The study from the National Institute for Early Education Research at Rutgers Universityhas good things to say about the quality of state-funded pre-kindergarten education in Oregon and Washington. But it shows the number of children receiving this publicly funded opportunity is on the low end.

Wall Street Journal (Digital)
May 13, 2014

Despite having support in Washington, preschool education hit a snag recently after a report from Rutgers University found enrollment from 2012 to 2013 was lower than in the previous year. National Institute for Early Education Research director Steven Barnett discusses. 

KGW.com
May 13, 2014

A new report card grading state preschool enrollment found Washington is below average in pre-K access for three-year-olds and four-year-olds.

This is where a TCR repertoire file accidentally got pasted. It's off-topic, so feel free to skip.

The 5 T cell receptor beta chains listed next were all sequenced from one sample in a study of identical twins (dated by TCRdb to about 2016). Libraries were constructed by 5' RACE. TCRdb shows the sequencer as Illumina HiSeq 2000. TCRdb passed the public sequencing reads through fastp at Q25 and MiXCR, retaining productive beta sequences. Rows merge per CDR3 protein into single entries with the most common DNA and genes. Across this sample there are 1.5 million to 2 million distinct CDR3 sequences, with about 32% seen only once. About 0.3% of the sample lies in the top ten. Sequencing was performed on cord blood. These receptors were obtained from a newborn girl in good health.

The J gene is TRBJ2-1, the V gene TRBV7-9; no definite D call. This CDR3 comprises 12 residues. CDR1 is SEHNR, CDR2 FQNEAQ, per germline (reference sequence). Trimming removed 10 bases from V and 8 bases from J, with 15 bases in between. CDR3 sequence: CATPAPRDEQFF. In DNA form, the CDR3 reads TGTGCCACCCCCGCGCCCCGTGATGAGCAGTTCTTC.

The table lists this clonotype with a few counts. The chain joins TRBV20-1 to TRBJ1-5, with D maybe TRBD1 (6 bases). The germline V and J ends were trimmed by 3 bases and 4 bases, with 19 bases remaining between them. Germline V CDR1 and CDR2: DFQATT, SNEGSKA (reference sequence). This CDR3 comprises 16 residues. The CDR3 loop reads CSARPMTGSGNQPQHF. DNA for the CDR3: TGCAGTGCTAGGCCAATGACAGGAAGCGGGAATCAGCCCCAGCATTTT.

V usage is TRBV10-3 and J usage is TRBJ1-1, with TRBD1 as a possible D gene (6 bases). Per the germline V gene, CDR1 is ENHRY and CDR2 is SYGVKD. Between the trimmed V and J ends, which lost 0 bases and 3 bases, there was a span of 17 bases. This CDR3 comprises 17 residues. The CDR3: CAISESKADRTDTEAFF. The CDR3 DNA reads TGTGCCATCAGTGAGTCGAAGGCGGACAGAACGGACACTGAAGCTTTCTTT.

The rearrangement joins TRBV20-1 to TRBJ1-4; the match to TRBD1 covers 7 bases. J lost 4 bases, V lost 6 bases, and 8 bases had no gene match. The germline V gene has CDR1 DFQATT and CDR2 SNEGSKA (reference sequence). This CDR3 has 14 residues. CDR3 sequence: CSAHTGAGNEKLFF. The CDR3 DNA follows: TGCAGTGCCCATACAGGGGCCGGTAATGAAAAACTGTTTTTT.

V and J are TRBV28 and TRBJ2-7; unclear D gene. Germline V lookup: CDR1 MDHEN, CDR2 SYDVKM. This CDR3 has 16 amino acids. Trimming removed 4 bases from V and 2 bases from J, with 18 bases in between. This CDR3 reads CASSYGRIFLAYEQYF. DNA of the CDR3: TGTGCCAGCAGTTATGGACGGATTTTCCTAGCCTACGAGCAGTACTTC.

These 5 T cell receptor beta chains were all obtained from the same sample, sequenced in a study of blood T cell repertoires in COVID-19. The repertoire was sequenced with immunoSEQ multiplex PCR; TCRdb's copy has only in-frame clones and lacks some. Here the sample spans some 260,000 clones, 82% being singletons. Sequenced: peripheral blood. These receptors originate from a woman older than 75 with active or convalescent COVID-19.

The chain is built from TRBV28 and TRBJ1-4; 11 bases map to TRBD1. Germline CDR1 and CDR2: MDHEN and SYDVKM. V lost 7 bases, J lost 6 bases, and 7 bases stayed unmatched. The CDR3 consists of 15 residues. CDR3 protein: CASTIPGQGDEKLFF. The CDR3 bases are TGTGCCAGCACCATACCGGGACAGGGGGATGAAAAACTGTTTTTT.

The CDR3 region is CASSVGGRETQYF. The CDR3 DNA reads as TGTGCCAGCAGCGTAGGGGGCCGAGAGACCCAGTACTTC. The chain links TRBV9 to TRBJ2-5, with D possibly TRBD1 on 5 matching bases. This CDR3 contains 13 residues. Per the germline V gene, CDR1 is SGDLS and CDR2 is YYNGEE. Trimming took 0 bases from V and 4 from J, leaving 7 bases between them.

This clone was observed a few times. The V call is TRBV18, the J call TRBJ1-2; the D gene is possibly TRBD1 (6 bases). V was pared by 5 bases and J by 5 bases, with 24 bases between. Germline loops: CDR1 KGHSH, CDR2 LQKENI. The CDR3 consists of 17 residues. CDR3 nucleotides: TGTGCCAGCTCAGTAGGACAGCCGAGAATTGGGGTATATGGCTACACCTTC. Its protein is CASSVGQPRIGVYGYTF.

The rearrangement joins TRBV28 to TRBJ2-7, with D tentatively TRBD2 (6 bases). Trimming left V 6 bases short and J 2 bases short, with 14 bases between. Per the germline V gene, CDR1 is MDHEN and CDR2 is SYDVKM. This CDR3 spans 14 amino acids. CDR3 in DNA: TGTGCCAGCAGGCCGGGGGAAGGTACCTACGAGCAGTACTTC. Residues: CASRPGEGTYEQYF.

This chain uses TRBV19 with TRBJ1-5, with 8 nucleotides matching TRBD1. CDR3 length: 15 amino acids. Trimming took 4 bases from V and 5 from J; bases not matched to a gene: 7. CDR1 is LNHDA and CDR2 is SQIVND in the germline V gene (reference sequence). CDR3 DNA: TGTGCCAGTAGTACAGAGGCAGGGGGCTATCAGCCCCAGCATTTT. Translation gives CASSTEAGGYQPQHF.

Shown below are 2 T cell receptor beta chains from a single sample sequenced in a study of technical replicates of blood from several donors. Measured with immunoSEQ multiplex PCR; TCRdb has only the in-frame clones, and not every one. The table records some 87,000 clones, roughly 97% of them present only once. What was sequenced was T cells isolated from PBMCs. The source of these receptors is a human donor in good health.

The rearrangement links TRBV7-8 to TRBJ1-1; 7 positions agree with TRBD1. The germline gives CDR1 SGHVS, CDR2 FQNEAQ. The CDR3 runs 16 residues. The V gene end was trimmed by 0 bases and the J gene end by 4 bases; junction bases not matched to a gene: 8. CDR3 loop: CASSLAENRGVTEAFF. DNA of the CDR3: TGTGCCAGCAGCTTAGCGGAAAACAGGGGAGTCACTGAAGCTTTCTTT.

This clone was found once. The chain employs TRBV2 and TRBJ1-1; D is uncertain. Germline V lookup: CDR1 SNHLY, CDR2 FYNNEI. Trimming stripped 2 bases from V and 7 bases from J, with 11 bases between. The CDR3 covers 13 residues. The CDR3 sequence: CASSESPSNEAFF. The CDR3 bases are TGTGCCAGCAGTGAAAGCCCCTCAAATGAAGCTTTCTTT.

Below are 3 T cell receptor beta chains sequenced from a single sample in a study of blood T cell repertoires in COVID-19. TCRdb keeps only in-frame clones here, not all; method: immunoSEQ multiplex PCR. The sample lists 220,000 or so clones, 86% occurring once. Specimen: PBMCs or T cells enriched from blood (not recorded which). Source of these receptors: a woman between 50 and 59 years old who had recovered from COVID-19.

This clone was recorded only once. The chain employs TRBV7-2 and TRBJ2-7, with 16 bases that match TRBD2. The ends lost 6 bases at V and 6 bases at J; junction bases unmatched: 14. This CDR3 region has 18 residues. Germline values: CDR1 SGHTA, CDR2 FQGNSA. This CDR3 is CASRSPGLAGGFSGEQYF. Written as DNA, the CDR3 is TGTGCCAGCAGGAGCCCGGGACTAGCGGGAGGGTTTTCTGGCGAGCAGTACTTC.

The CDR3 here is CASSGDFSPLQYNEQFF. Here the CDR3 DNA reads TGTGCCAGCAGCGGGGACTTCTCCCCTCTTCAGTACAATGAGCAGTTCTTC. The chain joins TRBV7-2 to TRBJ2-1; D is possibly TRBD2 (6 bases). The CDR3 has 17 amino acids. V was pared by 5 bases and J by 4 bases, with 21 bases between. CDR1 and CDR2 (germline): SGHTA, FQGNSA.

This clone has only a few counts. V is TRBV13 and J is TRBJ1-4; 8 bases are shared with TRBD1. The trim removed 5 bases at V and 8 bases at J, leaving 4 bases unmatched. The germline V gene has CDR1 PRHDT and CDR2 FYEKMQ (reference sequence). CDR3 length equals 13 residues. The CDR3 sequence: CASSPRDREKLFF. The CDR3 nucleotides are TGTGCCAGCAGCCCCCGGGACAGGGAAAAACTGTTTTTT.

The National Institute for Early Education Research at Rutgers University released the study, which found nationwide pre-school enrollment declined.

National Journal
May 13, 2014

In April, the U.S. Education Department's Office for Civil Rights released data for the first time examining the number of young children suspended from preschool programs in public schools.

Gilliam's research shows that high teacher-child ratios and teacher stress—indicators of a low-quality preschool program—are closely associated with an elevated rate of student expulsions. Black children "experience a serious opportunity gap in the form of limited access to high-quality early care and education," and are more likely to be placed in low-quality care, according to research released in November by the National Institute for Early Education Research.